For a generation, most Americans have been told by left, right and center that they would be failures if they ended their educations with high school, worked hard, saved cash for emergencies and bought modest homes they could afford. They have been told that to succeed in life they need to ape the lifestyles of the upper middle class that provides most of America’s politicians, pundits and scholars.

The result has been an experiment in social engineering that has gone horribly wrong: the creation of a faux mass upper middle class. Millions of Americans who by objective standards belong to the working class or lower middle class have persuaded themselves that they are part of the professional-investor elite, because they have worthless degrees from diploma mills, negligible amounts invested in stocks, and suburban trophy houses they cannot afford. For the college graduates at Starbucks working to pay off student loans for degrees that they will never use, as for the millions of Americans who are now "underwater," owing more on their mortgages than their houses are worth, the American dream has turned into a nightmare.

But many have profited from the peddling of the dream of the mass upper middle class. The claim that everyone should go to college served the interests of the educational-industrial complex, from K-12 to the universities, that now serves as an important constituency of the Democratic Party. (Along with Wall Street investment banks, universities provided Barack Obama with his largest campaign donations.) And the claim that everyone needs to pour money into the stock market, to be managed by banks and brokers who fleece their clients, served the interests of the financial-industrial complex that has replaced real-economy businesses as the dominant force in the Republican Party. Both the educators and the brokers have successfully lobbied Congress to subsidize their bloated industries, swelling them even further, by means of tax breaks for student loans and personal retirement savings. The big losers have been the millions of working Americans whom many Democrats and Republicans alike have persuaded, against their interests, to indulge champagne tastes on beer budgets.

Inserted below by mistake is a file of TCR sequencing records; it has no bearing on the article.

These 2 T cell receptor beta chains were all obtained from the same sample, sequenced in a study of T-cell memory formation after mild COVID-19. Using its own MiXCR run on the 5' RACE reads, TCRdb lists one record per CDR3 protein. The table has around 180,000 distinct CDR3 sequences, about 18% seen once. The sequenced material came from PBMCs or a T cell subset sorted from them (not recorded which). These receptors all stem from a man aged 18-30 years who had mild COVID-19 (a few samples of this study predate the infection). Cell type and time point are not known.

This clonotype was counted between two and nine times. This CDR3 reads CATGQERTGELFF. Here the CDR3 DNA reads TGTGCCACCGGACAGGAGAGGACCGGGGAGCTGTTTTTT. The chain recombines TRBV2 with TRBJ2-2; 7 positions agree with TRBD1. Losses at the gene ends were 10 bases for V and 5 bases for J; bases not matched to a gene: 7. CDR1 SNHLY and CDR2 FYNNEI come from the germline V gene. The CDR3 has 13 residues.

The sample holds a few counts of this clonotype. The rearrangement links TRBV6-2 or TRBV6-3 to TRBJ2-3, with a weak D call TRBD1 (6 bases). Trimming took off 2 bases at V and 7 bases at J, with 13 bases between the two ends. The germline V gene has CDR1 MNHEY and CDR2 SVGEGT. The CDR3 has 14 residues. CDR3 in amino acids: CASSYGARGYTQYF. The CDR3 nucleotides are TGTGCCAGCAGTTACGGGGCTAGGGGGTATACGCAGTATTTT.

The alternative to the mass upper-middle-class fantasy peddled by Republicans and New Democrats is a return to the older New Deal liberal approach, based on high wages and adequate social insurance. Working Americans should not need to go into debt to obtain college diplomas, in order to share more of the gains of national economic growth in the form of higher wages. And there would be less pressure on working Americans to gamble with their money in the stock market, if Social Security, like public pensions in the rest of the world, replaced a higher percentage of pre-retirement income than the 30-40 percent it replaces today.

An America with a college-educated professional class majority was always a fantasy. So was an America with a majority of affluent day traders. The America we need is one in which all Americans are paid a living wage and guaranteed a comfortable retirement -- even if they didn’t go to a university and don’t own stocks and bonds.

Michael Lind is the policy director of the Economic Growth Program at the New America Foundation.

By Michael Lind

Michael Lind is the author of more a dozen books of nonfiction, fiction and poetry. He is a frequent contributor to The New York Times, Politico, The Financial Times, The National Interest, Foreign Policy, Salon, and The International Economy. He has taught at Harvard and Johns Hopkins and has been an editor or staff writer for The New Yorker, Harper’s, The New Republic, and The National Interest.